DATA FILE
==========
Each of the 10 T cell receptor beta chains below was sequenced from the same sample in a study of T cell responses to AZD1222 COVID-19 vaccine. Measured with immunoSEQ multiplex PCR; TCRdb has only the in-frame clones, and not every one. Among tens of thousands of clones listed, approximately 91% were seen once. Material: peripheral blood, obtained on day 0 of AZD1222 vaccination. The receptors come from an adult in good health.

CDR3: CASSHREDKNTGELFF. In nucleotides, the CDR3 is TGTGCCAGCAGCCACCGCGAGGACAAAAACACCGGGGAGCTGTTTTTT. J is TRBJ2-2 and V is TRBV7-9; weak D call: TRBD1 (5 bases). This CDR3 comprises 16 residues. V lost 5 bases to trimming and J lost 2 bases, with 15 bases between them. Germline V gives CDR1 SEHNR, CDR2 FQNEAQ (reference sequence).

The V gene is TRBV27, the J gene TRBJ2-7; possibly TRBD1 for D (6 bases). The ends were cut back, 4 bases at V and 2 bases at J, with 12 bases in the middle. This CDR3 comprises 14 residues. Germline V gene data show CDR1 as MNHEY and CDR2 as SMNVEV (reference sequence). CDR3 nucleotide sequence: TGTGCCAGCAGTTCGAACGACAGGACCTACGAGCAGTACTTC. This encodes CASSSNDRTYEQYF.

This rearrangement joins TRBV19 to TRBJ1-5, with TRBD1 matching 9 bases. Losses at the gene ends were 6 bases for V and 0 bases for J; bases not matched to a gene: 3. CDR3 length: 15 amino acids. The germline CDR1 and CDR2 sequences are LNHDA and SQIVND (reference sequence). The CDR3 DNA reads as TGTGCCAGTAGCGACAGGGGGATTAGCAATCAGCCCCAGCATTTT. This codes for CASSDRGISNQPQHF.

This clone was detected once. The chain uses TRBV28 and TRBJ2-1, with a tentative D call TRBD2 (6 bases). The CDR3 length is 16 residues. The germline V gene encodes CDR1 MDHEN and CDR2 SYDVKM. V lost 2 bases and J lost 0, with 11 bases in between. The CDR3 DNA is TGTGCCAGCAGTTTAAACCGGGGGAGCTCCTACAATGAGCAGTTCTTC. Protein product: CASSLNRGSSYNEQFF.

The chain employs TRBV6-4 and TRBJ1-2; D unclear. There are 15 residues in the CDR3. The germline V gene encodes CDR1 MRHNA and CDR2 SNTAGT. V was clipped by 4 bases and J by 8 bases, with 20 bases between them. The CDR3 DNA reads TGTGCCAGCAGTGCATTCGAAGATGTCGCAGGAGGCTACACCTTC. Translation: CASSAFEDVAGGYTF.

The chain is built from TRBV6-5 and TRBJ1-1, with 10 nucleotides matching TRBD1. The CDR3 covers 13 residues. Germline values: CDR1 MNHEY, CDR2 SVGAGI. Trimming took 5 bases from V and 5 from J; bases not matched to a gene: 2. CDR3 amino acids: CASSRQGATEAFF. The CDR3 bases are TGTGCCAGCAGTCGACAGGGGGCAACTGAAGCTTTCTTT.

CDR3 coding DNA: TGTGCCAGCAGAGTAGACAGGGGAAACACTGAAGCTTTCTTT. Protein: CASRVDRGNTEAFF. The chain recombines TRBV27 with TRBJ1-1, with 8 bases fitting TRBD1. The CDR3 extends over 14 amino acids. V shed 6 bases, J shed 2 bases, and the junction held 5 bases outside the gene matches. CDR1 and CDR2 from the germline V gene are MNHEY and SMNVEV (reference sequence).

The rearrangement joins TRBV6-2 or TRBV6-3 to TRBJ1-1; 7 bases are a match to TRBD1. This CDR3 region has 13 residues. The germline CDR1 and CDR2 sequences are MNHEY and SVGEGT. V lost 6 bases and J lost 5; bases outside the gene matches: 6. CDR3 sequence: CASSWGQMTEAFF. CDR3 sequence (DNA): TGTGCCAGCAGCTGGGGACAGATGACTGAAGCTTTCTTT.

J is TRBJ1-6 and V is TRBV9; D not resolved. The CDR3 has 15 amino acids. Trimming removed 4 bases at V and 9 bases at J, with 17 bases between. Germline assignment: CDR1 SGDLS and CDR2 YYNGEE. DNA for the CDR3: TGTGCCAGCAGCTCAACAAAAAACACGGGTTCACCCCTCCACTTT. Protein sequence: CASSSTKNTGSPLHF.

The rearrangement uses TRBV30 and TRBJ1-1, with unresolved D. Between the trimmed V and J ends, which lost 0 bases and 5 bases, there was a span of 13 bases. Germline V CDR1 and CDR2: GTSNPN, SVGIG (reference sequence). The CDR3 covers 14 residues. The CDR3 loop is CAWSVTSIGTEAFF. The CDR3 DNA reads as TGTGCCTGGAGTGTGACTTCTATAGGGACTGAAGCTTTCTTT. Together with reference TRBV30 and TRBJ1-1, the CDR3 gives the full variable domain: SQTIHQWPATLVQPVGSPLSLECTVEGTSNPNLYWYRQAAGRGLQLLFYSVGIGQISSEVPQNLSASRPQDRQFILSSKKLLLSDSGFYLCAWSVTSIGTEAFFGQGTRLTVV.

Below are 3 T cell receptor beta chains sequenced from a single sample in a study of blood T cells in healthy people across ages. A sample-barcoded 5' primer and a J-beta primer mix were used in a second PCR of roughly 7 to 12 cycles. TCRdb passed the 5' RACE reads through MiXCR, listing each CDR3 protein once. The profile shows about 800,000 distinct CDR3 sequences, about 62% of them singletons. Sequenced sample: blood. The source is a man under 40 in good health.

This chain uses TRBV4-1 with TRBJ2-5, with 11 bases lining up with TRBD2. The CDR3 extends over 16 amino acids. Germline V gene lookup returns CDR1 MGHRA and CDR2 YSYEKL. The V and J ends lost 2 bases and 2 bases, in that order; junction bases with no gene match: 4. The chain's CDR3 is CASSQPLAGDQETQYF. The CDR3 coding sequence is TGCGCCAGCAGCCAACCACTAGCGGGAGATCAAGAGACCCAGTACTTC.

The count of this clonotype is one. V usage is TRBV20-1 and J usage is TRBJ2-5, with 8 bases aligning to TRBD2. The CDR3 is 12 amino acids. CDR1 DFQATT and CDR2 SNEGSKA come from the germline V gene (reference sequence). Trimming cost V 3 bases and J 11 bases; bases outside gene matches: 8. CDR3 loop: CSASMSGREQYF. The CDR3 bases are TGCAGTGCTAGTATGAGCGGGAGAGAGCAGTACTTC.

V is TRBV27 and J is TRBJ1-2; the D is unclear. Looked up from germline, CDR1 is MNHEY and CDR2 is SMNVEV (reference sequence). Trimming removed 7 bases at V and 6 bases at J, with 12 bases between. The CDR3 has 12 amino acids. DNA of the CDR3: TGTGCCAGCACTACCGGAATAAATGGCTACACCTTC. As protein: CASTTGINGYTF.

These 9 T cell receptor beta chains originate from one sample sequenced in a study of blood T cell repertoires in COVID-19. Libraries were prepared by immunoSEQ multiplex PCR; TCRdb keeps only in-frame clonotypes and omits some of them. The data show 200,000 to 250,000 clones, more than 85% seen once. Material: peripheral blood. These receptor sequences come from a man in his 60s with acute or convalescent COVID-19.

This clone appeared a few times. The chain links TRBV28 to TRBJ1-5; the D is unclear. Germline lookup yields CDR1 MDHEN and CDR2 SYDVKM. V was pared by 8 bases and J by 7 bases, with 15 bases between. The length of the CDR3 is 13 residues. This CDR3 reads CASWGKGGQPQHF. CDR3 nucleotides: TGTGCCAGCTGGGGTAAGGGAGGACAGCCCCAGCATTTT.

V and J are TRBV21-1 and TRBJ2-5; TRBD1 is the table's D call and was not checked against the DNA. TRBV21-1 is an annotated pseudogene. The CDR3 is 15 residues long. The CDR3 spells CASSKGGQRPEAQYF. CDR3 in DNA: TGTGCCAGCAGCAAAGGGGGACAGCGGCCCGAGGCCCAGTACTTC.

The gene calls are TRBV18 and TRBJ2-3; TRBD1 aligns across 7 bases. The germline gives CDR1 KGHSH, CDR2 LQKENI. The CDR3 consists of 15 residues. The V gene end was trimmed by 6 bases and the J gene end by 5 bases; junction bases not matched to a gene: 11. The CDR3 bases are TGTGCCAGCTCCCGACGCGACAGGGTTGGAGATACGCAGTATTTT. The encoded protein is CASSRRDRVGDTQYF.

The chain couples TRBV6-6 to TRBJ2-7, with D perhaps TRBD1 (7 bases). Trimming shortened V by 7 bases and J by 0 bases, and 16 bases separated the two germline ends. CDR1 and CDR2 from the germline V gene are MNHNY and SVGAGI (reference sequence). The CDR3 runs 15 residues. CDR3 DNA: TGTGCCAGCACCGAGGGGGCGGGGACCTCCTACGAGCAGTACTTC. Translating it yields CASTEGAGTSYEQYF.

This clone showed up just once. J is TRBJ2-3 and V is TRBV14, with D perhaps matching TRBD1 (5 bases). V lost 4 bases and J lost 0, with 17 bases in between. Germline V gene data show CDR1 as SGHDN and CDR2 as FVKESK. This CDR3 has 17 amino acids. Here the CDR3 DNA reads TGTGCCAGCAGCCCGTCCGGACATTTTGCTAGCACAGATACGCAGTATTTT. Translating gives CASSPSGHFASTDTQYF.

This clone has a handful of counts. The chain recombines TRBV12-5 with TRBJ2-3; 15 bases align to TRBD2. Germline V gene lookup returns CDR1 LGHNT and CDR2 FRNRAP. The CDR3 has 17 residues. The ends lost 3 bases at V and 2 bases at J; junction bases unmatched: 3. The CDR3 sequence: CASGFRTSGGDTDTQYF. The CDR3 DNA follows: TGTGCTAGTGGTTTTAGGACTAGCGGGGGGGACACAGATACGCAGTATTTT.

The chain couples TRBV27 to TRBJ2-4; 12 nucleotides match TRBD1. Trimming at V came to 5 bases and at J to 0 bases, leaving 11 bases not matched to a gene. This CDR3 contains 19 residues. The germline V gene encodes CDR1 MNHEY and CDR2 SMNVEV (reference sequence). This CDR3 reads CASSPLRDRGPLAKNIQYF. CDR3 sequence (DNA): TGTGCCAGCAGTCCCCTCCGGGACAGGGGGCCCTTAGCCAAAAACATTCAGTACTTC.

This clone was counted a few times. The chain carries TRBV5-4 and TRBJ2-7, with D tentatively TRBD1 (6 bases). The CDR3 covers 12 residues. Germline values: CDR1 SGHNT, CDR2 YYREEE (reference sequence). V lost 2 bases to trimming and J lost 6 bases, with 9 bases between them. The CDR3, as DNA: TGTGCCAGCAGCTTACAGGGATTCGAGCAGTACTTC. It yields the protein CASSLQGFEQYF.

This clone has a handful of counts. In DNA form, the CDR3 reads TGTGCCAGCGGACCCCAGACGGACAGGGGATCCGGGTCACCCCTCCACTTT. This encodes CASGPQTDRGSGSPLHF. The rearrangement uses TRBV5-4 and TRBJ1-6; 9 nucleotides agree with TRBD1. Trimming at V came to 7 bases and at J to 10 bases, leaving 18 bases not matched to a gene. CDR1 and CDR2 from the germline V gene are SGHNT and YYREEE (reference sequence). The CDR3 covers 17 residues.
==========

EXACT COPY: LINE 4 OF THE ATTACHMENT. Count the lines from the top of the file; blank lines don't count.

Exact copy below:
This rearrangement joins TRBV19 to TRBJ1-5, with TRBD1 matching 9 bases. Losses at the gene ends were 6 bases for V and 0 bases for J; bases not matched to a gene: 3. CDR3 length: 15 amino acids. The germline CDR1 and CDR2 sequences are LNHDA and SQIVND (reference sequence). The CDR3 DNA reads as TGTGCCAGTAGCGACAGGGGGATTAGCAATCAGCCCCAGCATTTT. This codes for CASSDRGISNQPQHF.